- Blair Johnston, allmusic.com
"Hotter was far, far more than a Wagnerian....[he] sang Lieder at recitals and in the studio throughout his timeless career. All his interpretations evinced a care over matching text to music. Even in Wagner he gave a Lieder singer's attention to the words. In private he was a gentle giant, an engaging raconteur and an intelligent observer of the musical scene"
- Alan Blyth, GRAMOPHONE, March, 2004
"Of all the singers of the 20th century, the man whose voice and presence were most capable of conveying the essence of the archetypal father was bass-baritone Hans Hotter. Blessed with a huge, resonant instrument that could be scaled down to an intimate whisper, the man could sound invincible one minute and vulnerable the next. No matter what he sang, Hotter communicated a profundity and depth of spirit that seemed rooted in a primordial place of holiness and sagacity. If you can imagine a man whose voice could convincingly express the power of a God, the wisdom of a sage, and the humanity of an open-hearted mortal, you can begin to hear the sound of Hans Hotter in your head.
In the world of opera, Richard Wagner's Wotan, the God of Valhalla, is perhaps the greatest Daddy of them all. In DIE WALKÜRE, he has no choice but to punish his favorite daughter Brünnhilde for her sin of intervening in the affairs of mortals. But even as he puts his beloved daughter to sleep, protecting her with a ring of fire, he makes sure that love can dowse the flames and return her to life. It was the Wotan of Hans Hotter, more than of any other recorded singer, that most fully expressed the tortured godliness of this strangely mortal immortal.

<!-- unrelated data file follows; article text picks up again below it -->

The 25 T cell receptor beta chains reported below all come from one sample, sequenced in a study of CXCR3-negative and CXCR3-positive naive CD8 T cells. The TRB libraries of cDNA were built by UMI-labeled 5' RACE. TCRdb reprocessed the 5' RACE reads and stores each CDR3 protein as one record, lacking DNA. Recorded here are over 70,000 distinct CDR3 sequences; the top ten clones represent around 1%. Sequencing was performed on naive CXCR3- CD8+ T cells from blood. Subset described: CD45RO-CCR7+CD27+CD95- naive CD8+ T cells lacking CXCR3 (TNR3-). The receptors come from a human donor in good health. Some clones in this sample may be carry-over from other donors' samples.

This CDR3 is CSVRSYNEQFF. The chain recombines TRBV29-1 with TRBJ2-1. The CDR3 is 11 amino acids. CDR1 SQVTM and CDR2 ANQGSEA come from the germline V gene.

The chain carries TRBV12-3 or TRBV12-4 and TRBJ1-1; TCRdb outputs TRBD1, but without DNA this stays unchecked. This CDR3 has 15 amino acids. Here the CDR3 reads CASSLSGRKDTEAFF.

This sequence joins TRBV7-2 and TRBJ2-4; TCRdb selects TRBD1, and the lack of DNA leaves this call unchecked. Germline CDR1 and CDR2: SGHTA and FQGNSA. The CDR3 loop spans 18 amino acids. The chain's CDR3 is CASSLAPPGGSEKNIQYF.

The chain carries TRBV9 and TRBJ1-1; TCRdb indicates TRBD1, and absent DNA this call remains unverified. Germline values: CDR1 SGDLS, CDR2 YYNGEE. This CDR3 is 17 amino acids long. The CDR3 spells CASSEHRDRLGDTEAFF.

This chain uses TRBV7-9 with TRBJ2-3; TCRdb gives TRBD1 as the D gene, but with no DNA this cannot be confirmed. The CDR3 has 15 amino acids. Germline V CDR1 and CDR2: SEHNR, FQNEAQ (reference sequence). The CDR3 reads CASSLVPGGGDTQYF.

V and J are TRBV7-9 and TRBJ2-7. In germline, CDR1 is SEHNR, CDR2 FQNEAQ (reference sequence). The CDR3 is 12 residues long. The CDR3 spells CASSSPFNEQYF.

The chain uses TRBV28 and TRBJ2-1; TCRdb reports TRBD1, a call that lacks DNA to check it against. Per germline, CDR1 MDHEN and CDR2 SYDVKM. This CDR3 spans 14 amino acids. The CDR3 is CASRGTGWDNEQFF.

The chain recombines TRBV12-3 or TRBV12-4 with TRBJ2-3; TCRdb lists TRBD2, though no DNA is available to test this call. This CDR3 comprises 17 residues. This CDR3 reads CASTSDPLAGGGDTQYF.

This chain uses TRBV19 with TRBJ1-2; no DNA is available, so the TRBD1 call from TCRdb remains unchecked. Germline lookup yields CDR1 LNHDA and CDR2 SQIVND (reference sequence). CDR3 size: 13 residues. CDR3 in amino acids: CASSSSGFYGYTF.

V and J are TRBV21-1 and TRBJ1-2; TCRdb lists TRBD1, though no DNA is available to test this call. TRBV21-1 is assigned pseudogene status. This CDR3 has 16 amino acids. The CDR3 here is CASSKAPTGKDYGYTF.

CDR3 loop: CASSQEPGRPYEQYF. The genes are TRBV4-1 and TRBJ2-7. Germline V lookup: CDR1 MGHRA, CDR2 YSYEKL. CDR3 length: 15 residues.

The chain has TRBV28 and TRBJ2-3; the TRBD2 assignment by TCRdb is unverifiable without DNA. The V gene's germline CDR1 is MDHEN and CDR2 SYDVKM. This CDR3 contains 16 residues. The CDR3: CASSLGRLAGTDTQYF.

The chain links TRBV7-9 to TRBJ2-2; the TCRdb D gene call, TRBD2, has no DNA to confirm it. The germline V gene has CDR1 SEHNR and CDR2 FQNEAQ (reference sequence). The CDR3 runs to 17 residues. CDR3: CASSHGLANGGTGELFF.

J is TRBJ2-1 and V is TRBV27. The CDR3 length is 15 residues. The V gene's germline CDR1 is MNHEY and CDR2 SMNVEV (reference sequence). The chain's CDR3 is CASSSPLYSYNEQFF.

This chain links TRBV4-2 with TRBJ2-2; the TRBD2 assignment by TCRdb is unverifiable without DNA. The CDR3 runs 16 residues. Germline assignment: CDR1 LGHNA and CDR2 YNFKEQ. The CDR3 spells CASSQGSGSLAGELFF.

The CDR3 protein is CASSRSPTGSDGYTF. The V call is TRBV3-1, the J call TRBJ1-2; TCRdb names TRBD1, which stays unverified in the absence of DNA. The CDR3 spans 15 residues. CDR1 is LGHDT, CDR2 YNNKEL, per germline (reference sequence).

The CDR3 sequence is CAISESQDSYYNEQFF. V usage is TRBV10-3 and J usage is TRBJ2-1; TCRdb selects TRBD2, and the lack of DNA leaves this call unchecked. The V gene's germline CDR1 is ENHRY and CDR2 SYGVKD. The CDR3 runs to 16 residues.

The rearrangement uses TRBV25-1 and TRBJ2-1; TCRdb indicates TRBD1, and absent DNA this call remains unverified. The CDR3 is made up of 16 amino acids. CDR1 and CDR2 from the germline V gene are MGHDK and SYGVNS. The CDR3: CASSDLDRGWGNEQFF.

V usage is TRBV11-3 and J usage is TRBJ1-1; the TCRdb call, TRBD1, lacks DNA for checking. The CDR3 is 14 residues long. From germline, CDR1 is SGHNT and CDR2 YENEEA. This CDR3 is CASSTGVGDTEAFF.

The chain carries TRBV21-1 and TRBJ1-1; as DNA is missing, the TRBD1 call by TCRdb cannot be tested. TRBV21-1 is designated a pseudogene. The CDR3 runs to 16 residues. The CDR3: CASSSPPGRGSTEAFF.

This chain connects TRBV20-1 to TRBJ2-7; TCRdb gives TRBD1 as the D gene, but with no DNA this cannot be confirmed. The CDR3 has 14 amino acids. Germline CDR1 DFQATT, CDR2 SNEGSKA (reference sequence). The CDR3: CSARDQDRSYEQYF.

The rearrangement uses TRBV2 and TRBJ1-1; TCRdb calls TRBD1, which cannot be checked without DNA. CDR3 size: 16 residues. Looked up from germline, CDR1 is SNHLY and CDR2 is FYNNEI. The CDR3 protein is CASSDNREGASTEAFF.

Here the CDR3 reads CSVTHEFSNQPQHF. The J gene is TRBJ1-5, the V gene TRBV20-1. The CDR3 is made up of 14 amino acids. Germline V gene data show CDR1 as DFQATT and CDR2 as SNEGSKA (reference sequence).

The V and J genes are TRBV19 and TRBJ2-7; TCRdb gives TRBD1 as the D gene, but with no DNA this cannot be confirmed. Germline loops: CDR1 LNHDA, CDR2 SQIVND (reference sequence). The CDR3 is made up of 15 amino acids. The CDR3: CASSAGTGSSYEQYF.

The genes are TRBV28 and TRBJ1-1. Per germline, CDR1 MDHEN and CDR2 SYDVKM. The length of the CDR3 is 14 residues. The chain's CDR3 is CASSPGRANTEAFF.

At the same time as Hotter dominated the opera stage as Wotan, he became known as a supreme interpreter of German art song. With his voice pared down as necessary, Hotter's lieder interpretations evinced the same strength and surety that thundered through him when he strode across the stage carrying sword and shield."
- Jason Serinus
“Hans Hopf sang the title role in SIEGFRIED and Siegfried in GÖTTERDÄMMERUNG. He was singing both roles for the first time and naturally had put in yeoman’s work to have readied these mammoth roles for performances on the level demanded by the Bayreuth Festival. Formerly he had sung primarily the Italian repertoire, but was now beginning to concentrate on Wagner roles, which suited his robust voice very well. Hopf was an incomparable raconteur, and one was never bored in his company.”
- Birgit Nilsson, LA NILSSON, p.160